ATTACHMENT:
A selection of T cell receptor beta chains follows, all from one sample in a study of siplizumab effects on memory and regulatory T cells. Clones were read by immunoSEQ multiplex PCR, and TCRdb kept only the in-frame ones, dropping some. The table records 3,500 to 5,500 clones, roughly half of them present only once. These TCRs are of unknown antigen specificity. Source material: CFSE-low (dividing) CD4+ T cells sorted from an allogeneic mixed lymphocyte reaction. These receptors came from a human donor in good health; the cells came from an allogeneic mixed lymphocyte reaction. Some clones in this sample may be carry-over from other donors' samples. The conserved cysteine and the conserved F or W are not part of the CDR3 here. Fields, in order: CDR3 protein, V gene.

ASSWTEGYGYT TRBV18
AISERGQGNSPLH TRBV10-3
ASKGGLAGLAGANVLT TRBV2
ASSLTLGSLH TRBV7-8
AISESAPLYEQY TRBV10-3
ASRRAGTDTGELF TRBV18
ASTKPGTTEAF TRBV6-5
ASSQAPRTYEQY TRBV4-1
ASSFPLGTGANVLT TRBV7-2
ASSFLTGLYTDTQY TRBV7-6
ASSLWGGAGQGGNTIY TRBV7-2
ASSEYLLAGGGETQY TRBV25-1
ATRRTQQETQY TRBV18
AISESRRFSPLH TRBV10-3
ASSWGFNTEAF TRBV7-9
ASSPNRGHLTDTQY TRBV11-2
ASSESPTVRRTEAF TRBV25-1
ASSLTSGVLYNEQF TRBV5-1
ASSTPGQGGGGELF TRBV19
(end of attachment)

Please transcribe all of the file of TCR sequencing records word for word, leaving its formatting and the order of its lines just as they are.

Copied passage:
A selection of T cell receptor beta chains follows, all from one sample in a study of siplizumab effects on memory and regulatory T cells. Clones were read by immunoSEQ multiplex PCR, and TCRdb kept only the in-frame ones, dropping some. The table records 3,500 to 5,500 clones, roughly half of them present only once. These TCRs are of unknown antigen specificity. Source material: CFSE-low (dividing) CD4+ T cells sorted from an allogeneic mixed lymphocyte reaction. These receptors came from a human donor in good health; the cells came from an allogeneic mixed lymphocyte reaction. Some clones in this sample may be carry-over from other donors' samples. The conserved cysteine and the conserved F or W are not part of the CDR3 here. Fields, in order: CDR3 protein, V gene.

ASSWTEGYGYT TRBV18
AISERGQGNSPLH TRBV10-3
ASKGGLAGLAGANVLT TRBV2
ASSLTLGSLH TRBV7-8
AISESAPLYEQY TRBV10-3
ASRRAGTDTGELF TRBV18
ASTKPGTTEAF TRBV6-5
ASSQAPRTYEQY TRBV4-1
ASSFPLGTGANVLT TRBV7-2
ASSFLTGLYTDTQY TRBV7-6
ASSLWGGAGQGGNTIY TRBV7-2
ASSEYLLAGGGETQY TRBV25-1
ATRRTQQETQY TRBV18
AISESRRFSPLH TRBV10-3
ASSWGFNTEAF TRBV7-9
ASSPNRGHLTDTQY TRBV11-2
ASSESPTVRRTEAF TRBV25-1
ASSLTSGVLYNEQF TRBV5-1
ASSTPGQGGGGELF TRBV19